CORINTH, June 11, 1862.
Following received from Bear Creek to Colonel Kelton:
My instructions from the commanding general of the Army of the Ohio direct me to move toward Decatur on being relieved here by General Nelson, leaving a brigade at Tuscumbia. General Nelson informs me that he is ordered to send a brigade to Decatur? Whence will I draw supplies after I advance beyond Tuscumbia?
I would be glad to have explicit instructions and information, and apply directly to headquarters of the department in the absence, as I am informed, of the commanding general of the Ohio from Corinth. I propose to draw my forces together to-day, they working paries, and move early to-morrow. My instructions contemplate that I will repair the railroad beyond Tuscumbia. To do this I must have a portion of the Engineer Regiment. Will the necessary orders be given? In my resume last evening of General Hascall's dispatch I omitted to mention he reports the railroad bridge at Tuscumbia destroyed. Please answer early.
TH. J. WOOD,
J. C. KELTON,
HEADQUARTERS, June 11, 1862.
General WOOD, Bear Creek:
Your dispatch to Colonel Kelton has been forwarded here. Your orders are to proceed with your division to Decatur, repairing the railroad as you go and drawing your supplies from Florence via Tuscumbia. If you hear of a force of the enemy in your vicinity you are to move upon and drive it off unless it proves to be too attack. The entire regiment of the Third Ohio Cavalry is ordered to your division. General Smith is directed to send some of the Engineers and Mechanics along to aid in all the repairs and to see to it himself.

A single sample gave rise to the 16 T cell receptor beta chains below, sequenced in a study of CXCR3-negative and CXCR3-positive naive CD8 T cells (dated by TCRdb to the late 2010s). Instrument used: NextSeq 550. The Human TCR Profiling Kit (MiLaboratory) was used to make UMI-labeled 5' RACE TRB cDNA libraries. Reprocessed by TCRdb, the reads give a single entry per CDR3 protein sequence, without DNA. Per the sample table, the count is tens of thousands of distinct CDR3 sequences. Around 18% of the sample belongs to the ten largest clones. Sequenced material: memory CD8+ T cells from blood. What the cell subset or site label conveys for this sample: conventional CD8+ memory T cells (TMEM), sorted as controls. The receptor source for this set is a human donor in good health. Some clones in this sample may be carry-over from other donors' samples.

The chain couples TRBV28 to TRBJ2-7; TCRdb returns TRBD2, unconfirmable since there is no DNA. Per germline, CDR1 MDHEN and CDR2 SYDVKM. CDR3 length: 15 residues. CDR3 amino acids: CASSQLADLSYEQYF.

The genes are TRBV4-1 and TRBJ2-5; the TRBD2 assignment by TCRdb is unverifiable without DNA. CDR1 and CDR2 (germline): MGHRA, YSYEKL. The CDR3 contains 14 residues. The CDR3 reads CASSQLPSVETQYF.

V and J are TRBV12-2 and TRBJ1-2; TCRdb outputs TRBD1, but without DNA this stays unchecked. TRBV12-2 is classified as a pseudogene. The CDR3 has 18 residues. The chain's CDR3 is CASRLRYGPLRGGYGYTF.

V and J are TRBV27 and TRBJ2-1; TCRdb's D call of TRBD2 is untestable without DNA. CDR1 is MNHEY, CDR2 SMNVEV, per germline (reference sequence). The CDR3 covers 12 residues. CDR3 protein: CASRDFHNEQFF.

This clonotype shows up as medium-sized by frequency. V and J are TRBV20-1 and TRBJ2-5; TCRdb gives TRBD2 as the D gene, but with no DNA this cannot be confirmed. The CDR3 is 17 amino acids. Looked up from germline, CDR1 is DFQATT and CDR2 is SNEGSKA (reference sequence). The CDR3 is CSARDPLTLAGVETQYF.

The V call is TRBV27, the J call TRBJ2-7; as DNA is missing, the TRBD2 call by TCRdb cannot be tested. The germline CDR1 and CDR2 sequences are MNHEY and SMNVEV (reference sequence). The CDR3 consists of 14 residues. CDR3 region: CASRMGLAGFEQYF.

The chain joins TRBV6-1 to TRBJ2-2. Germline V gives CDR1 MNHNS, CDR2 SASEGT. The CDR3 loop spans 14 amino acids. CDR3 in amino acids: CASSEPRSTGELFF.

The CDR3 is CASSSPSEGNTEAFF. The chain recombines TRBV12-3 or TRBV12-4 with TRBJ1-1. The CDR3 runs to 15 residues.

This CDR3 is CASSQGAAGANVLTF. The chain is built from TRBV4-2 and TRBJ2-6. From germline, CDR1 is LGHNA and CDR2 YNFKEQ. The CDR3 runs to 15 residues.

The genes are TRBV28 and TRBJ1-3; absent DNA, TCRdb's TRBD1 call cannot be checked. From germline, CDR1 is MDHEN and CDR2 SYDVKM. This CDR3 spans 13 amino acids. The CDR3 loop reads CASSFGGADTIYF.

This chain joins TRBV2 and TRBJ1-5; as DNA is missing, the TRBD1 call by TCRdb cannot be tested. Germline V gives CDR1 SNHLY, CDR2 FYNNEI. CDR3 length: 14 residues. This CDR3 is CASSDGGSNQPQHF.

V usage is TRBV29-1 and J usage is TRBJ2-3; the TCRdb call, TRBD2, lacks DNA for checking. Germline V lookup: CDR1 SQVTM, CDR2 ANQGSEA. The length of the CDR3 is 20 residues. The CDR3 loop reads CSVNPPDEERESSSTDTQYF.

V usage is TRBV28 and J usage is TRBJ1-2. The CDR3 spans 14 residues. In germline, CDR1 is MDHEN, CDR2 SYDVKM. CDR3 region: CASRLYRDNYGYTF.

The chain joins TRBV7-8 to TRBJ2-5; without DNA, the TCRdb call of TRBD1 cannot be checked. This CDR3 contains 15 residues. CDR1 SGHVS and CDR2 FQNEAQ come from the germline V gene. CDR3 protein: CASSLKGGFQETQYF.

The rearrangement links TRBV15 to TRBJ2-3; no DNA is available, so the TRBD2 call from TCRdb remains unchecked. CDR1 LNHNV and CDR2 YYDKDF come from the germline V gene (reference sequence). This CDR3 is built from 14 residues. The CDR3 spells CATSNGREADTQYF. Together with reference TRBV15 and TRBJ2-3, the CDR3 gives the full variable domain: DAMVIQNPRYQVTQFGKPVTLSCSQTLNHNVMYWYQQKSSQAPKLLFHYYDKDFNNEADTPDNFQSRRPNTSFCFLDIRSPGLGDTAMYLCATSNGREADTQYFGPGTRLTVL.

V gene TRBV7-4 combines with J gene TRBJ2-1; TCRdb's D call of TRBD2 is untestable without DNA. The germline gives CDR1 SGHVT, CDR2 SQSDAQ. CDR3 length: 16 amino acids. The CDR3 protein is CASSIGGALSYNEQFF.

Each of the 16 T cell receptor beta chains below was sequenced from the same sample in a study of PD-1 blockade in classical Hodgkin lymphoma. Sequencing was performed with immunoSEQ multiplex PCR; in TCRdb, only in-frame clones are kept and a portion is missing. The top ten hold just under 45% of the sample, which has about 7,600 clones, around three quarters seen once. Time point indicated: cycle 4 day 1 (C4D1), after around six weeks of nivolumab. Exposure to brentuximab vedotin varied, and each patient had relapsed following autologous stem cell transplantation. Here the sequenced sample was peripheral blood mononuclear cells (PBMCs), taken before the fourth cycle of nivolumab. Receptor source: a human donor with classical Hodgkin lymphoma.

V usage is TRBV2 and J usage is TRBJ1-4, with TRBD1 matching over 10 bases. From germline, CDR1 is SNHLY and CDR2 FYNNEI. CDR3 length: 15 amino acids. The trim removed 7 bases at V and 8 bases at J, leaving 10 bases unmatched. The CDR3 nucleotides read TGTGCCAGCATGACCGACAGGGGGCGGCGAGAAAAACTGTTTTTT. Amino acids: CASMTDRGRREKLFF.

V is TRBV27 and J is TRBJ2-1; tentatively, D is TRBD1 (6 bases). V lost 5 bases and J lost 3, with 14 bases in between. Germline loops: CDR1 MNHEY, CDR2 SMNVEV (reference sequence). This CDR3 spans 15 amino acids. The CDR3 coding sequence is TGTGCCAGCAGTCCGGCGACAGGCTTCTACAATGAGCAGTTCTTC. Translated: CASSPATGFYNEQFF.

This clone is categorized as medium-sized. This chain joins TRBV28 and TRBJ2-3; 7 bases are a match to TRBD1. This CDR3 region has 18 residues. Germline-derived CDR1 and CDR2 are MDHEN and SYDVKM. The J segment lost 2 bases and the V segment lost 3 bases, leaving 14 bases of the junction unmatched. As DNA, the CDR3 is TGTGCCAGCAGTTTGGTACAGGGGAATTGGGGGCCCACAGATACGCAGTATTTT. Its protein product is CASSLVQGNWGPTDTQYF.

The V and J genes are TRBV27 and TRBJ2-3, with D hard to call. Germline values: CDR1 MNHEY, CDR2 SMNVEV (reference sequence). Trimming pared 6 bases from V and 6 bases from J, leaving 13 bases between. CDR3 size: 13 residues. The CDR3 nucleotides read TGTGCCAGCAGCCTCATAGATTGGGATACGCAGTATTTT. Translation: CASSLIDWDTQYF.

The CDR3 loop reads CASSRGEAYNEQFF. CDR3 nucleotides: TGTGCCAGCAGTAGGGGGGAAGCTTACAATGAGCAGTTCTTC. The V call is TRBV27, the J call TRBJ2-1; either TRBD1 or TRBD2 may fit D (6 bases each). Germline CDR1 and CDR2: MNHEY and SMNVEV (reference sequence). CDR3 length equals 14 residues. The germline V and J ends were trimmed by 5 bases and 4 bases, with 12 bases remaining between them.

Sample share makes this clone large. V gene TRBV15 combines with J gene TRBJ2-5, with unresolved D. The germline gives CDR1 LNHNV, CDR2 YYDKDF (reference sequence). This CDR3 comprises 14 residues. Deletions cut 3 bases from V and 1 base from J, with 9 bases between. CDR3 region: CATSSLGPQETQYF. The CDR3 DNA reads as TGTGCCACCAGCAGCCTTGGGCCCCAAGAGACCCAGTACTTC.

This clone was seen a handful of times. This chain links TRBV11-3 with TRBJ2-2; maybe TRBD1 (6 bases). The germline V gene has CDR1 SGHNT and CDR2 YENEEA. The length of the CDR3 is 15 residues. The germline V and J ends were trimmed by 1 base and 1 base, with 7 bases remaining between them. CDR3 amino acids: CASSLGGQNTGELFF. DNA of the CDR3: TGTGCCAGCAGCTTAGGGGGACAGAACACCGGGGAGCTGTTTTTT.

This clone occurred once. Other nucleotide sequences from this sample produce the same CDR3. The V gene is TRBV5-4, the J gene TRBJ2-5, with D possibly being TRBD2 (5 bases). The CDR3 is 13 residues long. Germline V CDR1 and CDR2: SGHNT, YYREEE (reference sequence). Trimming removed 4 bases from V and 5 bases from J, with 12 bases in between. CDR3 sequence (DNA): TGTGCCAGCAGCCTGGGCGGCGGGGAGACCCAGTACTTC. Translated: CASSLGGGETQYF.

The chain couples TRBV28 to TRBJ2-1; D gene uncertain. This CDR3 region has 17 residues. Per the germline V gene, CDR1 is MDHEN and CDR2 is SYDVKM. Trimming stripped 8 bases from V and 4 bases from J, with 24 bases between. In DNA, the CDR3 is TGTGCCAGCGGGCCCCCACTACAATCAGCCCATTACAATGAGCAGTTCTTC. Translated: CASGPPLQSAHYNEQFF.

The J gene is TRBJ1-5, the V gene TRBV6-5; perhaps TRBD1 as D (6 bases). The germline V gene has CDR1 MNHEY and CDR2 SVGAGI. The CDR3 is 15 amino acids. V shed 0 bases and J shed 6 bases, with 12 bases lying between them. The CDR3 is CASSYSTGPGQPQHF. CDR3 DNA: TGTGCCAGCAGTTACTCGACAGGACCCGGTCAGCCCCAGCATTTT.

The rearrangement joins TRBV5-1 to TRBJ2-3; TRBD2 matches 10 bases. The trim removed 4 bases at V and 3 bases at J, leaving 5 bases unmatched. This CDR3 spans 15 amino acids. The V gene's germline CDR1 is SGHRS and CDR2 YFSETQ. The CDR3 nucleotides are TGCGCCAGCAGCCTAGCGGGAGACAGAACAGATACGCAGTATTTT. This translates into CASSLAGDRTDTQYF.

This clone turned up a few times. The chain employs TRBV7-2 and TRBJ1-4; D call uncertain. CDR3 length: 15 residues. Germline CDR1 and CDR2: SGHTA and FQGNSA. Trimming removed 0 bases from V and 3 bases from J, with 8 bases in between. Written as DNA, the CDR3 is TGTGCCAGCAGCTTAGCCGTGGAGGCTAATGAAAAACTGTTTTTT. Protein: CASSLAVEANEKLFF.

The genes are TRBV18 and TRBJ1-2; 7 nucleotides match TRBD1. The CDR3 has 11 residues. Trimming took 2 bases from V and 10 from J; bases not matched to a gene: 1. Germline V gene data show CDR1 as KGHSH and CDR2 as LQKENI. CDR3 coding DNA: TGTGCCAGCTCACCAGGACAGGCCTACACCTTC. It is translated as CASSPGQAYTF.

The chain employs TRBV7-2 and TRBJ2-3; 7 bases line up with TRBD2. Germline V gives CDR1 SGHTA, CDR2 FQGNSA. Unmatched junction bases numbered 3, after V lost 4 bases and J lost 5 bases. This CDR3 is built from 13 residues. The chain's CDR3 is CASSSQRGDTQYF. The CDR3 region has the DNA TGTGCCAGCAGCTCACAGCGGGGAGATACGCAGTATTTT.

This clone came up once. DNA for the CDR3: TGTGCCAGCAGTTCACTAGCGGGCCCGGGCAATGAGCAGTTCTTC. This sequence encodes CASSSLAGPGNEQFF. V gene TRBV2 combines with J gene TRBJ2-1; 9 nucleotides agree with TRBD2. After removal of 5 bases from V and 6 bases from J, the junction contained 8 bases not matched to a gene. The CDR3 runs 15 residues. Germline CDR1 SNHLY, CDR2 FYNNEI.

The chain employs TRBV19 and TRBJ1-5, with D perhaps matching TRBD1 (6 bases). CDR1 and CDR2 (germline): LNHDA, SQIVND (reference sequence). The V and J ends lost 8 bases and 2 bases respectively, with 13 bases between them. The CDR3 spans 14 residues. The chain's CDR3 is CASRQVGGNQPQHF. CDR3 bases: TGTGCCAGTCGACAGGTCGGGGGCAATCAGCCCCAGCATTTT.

General Buell directs me to say that you must in future apply to these headquarters for instructions or explanation of instructions and make your reports in the same manner.
JAMES B. FRY,
Colonel and Chief of Staff.
HEADQUARTERS ARMY OF THE OHIO,
Camp near Corinth, June 11, 1862.
First Regiment Wisconsin, Acting Ordnance Officer:
SIR: You will at once make up an ammunition train of 100 wagons. The quartermaster has been directed to send the wagons to you to-morrow. Let each wagon be loaded with about 1,800 pounds of ammunition and carry its own forage (about 500 pounds.) Each wagon should have one caliber or kind of ammunition only as far as practicable, and you should keep a record of the contents of your wagons. You will see that thus loaded the loss of a wagon would be serious, as it would make a heavy drought on the caliber it contained, and you will therefore take pains to see that no wagon is left behind unnecessarily, and if one should break down absolutely the contents must be transferred to some other wagon carrying the same caliber.